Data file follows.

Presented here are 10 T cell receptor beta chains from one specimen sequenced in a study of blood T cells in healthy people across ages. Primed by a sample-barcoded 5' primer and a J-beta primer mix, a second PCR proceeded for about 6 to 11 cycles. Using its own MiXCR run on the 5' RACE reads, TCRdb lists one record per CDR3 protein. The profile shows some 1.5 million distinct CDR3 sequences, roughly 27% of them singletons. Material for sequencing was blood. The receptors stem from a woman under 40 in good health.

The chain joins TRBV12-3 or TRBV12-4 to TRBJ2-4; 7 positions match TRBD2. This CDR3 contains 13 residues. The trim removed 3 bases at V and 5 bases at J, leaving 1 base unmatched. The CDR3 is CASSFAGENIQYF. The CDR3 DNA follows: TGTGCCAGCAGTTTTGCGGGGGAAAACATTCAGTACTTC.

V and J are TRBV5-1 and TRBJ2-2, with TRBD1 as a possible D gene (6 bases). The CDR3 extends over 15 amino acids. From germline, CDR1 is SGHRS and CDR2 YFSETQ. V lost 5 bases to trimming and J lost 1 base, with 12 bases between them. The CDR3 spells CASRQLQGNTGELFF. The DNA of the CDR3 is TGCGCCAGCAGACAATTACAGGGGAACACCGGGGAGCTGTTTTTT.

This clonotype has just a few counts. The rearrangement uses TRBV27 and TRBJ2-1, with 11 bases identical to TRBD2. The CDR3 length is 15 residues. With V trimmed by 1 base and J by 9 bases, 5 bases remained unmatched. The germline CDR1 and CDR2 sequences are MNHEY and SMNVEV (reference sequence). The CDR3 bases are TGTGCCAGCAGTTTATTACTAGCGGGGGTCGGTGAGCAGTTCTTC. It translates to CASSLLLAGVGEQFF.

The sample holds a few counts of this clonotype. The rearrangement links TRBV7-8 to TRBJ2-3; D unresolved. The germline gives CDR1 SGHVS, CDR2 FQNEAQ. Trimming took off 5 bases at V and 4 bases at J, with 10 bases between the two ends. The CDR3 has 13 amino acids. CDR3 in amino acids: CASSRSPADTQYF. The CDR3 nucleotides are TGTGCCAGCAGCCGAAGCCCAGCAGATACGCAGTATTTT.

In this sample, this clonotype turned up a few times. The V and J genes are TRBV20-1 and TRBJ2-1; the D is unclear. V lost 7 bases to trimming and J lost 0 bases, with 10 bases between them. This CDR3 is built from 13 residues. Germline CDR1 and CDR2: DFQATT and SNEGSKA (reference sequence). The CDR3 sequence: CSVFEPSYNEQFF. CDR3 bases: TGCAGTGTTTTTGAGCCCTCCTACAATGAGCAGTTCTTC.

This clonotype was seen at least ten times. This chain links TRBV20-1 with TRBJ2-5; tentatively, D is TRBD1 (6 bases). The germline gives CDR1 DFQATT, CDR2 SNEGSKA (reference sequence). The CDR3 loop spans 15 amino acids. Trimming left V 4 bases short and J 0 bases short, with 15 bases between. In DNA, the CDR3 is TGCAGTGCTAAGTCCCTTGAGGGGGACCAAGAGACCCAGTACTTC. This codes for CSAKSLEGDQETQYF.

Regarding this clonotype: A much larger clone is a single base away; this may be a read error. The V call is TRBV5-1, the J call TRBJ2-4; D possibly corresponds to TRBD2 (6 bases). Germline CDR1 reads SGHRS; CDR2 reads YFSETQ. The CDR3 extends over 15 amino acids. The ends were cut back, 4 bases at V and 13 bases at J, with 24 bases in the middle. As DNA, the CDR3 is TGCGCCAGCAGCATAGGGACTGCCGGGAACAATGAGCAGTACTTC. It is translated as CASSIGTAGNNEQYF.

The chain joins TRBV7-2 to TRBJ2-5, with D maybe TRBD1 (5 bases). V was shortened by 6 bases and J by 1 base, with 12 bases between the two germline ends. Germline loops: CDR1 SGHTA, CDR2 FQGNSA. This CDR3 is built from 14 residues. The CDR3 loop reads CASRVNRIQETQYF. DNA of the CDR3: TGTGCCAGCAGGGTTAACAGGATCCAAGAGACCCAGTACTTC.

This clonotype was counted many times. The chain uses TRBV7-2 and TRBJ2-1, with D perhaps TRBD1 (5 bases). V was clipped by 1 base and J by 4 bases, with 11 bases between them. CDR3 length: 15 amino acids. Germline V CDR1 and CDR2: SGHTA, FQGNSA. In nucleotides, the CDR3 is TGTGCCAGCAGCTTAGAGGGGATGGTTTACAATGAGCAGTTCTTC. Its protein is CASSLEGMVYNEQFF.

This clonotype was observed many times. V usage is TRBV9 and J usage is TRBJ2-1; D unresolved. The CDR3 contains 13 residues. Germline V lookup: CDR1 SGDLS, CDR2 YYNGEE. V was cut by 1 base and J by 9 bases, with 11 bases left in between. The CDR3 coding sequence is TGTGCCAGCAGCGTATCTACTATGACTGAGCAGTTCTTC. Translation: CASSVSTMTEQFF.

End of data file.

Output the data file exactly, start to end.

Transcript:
Presented here are 10 T cell receptor beta chains from one specimen sequenced in a study of blood T cells in healthy people across ages. Primed by a sample-barcoded 5' primer and a J-beta primer mix, a second PCR proceeded for about 6 to 11 cycles. Using its own MiXCR run on the 5' RACE reads, TCRdb lists one record per CDR3 protein. The profile shows some 1.5 million distinct CDR3 sequences, roughly 27% of them singletons. Material for sequencing was blood. The receptors stem from a woman under 40 in good health.

The chain joins TRBV12-3 or TRBV12-4 to TRBJ2-4; 7 positions match TRBD2. This CDR3 contains 13 residues. The trim removed 3 bases at V and 5 bases at J, leaving 1 base unmatched. The CDR3 is CASSFAGENIQYF. The CDR3 DNA follows: TGTGCCAGCAGTTTTGCGGGGGAAAACATTCAGTACTTC.

V and J are TRBV5-1 and TRBJ2-2, with TRBD1 as a possible D gene (6 bases). The CDR3 extends over 15 amino acids. From germline, CDR1 is SGHRS and CDR2 YFSETQ. V lost 5 bases to trimming and J lost 1 base, with 12 bases between them. The CDR3 spells CASRQLQGNTGELFF. The DNA of the CDR3 is TGCGCCAGCAGACAATTACAGGGGAACACCGGGGAGCTGTTTTTT.

This clonotype has just a few counts. The rearrangement uses TRBV27 and TRBJ2-1, with 11 bases identical to TRBD2. The CDR3 length is 15 residues. With V trimmed by 1 base and J by 9 bases, 5 bases remained unmatched. The germline CDR1 and CDR2 sequences are MNHEY and SMNVEV (reference sequence). The CDR3 bases are TGTGCCAGCAGTTTATTACTAGCGGGGGTCGGTGAGCAGTTCTTC. It translates to CASSLLLAGVGEQFF.

The sample holds a few counts of this clonotype. The rearrangement links TRBV7-8 to TRBJ2-3; D unresolved. The germline gives CDR1 SGHVS, CDR2 FQNEAQ. Trimming took off 5 bases at V and 4 bases at J, with 10 bases between the two ends. The CDR3 has 13 amino acids. CDR3 in amino acids: CASSRSPADTQYF. The CDR3 nucleotides are TGTGCCAGCAGCCGAAGCCCAGCAGATACGCAGTATTTT.

In this sample, this clonotype turned up a few times. The V and J genes are TRBV20-1 and TRBJ2-1; the D is unclear. V lost 7 bases to trimming and J lost 0 bases, with 10 bases between them. This CDR3 is built from 13 residues. Germline CDR1 and CDR2: DFQATT and SNEGSKA (reference sequence). The CDR3 sequence: CSVFEPSYNEQFF. CDR3 bases: TGCAGTGTTTTTGAGCCCTCCTACAATGAGCAGTTCTTC.

This clonotype was seen at least ten times. This chain links TRBV20-1 with TRBJ2-5; tentatively, D is TRBD1 (6 bases). The germline gives CDR1 DFQATT, CDR2 SNEGSKA (reference sequence). The CDR3 loop spans 15 amino acids. Trimming left V 4 bases short and J 0 bases short, with 15 bases between. In DNA, the CDR3 is TGCAGTGCTAAGTCCCTTGAGGGGGACCAAGAGACCCAGTACTTC. This codes for CSAKSLEGDQETQYF.

Regarding this clonotype: A much larger clone is a single base away; this may be a read error. The V call is TRBV5-1, the J call TRBJ2-4; D possibly corresponds to TRBD2 (6 bases). Germline CDR1 reads SGHRS; CDR2 reads YFSETQ. The CDR3 extends over 15 amino acids. The ends were cut back, 4 bases at V and 13 bases at J, with 24 bases in the middle. As DNA, the CDR3 is TGCGCCAGCAGCATAGGGACTGCCGGGAACAATGAGCAGTACTTC. It is translated as CASSIGTAGNNEQYF.

The chain joins TRBV7-2 to TRBJ2-5, with D maybe TRBD1 (5 bases). V was shortened by 6 bases and J by 1 base, with 12 bases between the two germline ends. Germline loops: CDR1 SGHTA, CDR2 FQGNSA. This CDR3 is built from 14 residues. The CDR3 loop reads CASRVNRIQETQYF. DNA of the CDR3: TGTGCCAGCAGGGTTAACAGGATCCAAGAGACCCAGTACTTC.

This clonotype was counted many times. The chain uses TRBV7-2 and TRBJ2-1, with D perhaps TRBD1 (5 bases). V was clipped by 1 base and J by 4 bases, with 11 bases between them. CDR3 length: 15 amino acids. Germline V CDR1 and CDR2: SGHTA, FQGNSA. In nucleotides, the CDR3 is TGTGCCAGCAGCTTAGAGGGGATGGTTTACAATGAGCAGTTCTTC. Its protein is CASSLEGMVYNEQFF.

This clonotype was observed many times. V usage is TRBV9 and J usage is TRBJ2-1; D unresolved. The CDR3 contains 13 residues. Germline V lookup: CDR1 SGDLS, CDR2 YYNGEE. V was cut by 1 base and J by 9 bases, with 11 bases left in between. The CDR3 coding sequence is TGTGCCAGCAGCGTATCTACTATGACTGAGCAGTTCTTC. Translation: CASSVSTMTEQFF.